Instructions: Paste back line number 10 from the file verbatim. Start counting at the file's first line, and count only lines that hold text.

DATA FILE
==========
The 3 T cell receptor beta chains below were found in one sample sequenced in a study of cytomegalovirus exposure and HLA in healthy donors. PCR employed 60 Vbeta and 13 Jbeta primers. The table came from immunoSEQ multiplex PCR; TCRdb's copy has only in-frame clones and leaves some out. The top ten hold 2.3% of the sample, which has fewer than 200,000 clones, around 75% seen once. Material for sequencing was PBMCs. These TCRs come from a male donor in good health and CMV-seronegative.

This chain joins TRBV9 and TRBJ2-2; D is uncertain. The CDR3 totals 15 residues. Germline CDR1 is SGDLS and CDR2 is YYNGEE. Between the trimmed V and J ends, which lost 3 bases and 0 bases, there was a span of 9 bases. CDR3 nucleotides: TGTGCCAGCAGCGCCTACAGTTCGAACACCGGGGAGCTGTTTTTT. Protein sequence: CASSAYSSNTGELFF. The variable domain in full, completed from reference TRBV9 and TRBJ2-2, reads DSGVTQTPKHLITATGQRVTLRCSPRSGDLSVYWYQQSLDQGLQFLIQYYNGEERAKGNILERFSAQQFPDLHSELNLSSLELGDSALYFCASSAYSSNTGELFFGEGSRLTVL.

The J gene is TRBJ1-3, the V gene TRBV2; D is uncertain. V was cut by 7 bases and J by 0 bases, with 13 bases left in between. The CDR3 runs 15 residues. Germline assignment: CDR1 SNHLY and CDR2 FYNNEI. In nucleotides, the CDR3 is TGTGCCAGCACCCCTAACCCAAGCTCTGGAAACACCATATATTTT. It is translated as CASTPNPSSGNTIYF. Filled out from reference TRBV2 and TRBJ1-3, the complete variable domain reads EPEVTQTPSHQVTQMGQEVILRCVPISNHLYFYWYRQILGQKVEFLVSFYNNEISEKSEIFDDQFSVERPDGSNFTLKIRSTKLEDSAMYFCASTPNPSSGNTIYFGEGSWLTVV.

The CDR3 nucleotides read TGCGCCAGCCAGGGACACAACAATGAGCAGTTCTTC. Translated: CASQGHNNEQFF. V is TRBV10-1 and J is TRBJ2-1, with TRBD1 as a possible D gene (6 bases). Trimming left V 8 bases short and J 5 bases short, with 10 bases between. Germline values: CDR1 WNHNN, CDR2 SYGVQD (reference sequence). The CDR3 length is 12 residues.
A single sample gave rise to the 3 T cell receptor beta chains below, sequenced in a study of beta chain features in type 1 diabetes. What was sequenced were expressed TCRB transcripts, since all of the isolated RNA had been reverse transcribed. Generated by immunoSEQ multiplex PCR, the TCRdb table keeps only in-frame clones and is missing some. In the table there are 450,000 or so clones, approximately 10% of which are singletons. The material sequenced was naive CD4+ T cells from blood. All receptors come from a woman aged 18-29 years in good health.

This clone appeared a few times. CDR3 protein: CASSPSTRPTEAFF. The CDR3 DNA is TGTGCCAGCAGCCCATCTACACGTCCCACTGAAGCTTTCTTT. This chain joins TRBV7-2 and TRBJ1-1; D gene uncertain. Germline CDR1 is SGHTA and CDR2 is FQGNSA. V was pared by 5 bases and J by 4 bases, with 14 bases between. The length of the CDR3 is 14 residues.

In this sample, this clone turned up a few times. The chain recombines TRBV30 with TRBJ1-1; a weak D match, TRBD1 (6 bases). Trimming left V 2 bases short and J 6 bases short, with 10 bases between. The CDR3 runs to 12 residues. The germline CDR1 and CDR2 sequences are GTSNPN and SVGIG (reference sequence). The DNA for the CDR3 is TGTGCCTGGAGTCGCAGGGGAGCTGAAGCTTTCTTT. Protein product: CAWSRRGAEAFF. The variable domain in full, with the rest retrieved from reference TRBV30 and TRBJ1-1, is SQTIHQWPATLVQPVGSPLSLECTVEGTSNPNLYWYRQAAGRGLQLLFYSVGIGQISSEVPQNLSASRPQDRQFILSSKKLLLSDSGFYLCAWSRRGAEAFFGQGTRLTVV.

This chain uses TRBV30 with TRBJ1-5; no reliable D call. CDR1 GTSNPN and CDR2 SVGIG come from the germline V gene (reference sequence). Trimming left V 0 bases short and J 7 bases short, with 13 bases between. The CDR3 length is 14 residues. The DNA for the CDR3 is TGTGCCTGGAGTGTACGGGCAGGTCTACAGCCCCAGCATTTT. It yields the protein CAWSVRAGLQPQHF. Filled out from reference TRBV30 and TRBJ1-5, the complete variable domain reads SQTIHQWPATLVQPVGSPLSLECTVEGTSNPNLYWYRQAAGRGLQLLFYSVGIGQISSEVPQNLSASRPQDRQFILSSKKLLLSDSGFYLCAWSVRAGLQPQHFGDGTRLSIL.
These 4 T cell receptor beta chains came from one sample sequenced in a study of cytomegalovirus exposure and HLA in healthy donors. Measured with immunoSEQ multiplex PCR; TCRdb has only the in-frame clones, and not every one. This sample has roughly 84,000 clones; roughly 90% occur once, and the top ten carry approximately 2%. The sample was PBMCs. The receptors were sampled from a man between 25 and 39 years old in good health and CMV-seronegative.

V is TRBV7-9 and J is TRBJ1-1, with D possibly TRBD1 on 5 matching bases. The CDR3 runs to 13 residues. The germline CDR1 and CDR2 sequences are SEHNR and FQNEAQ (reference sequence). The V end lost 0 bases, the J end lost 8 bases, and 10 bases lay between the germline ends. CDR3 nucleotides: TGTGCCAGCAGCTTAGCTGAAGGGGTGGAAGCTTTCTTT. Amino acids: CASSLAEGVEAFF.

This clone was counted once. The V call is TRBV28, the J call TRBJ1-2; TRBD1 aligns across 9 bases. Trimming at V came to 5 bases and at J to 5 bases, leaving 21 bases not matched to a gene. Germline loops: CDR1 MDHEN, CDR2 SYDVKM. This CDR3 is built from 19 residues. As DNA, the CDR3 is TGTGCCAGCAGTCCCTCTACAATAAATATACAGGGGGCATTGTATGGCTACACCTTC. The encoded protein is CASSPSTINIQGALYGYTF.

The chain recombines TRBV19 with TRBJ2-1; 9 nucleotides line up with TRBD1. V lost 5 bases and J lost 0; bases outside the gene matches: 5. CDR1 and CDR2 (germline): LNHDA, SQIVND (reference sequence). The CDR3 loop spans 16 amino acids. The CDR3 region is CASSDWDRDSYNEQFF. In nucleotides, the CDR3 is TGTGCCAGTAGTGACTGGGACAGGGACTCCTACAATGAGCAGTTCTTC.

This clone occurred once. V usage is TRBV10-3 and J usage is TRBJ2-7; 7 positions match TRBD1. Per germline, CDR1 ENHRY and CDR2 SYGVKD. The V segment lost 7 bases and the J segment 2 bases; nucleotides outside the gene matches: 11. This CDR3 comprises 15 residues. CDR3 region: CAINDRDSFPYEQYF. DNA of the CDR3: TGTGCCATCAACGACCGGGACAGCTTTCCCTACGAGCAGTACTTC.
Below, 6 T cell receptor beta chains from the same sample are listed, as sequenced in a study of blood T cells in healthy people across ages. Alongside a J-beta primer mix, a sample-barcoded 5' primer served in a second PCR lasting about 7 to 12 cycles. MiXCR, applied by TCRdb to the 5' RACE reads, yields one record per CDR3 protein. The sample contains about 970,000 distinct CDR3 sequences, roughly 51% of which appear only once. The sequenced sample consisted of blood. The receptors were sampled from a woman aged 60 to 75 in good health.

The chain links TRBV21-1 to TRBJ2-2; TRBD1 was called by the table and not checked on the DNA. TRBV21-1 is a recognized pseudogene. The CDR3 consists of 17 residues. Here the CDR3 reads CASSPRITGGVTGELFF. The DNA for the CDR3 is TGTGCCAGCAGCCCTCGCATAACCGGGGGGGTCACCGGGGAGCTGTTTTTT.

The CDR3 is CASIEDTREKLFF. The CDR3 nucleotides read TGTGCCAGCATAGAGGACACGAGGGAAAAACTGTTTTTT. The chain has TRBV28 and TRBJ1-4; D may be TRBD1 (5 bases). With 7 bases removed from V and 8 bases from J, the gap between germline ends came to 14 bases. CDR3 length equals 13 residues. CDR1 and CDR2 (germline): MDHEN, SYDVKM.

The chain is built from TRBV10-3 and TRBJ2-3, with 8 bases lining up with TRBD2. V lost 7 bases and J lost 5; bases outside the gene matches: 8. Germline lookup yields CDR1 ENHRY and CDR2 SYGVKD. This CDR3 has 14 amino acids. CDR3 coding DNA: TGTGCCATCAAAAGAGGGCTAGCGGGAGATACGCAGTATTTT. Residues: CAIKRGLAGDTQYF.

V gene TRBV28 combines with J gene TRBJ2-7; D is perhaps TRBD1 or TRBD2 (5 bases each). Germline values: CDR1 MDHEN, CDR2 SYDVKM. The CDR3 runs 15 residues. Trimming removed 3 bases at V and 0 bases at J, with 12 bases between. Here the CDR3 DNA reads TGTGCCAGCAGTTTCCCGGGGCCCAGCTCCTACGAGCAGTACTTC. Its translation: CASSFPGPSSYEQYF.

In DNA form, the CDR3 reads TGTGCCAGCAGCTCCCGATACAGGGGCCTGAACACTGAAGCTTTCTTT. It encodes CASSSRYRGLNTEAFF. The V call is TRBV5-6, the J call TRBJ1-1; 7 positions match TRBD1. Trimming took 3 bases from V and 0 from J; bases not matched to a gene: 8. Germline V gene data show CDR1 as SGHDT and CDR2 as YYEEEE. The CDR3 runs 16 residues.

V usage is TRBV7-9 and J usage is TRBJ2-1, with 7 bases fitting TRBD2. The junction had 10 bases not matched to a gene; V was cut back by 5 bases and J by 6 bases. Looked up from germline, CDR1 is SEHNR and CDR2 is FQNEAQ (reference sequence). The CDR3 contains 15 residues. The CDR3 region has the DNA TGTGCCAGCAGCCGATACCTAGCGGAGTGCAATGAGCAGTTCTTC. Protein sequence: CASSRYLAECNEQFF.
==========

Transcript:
V is TRBV7-9 and J is TRBJ1-1, with D possibly TRBD1 on 5 matching bases. The CDR3 runs to 13 residues. The germline CDR1 and CDR2 sequences are SEHNR and FQNEAQ (reference sequence). The V end lost 0 bases, the J end lost 8 bases, and 10 bases lay between the germline ends. CDR3 nucleotides: TGTGCCAGCAGCTTAGCTGAAGGGGTGGAAGCTTTCTTT. Amino acids: CASSLAEGVEAFF.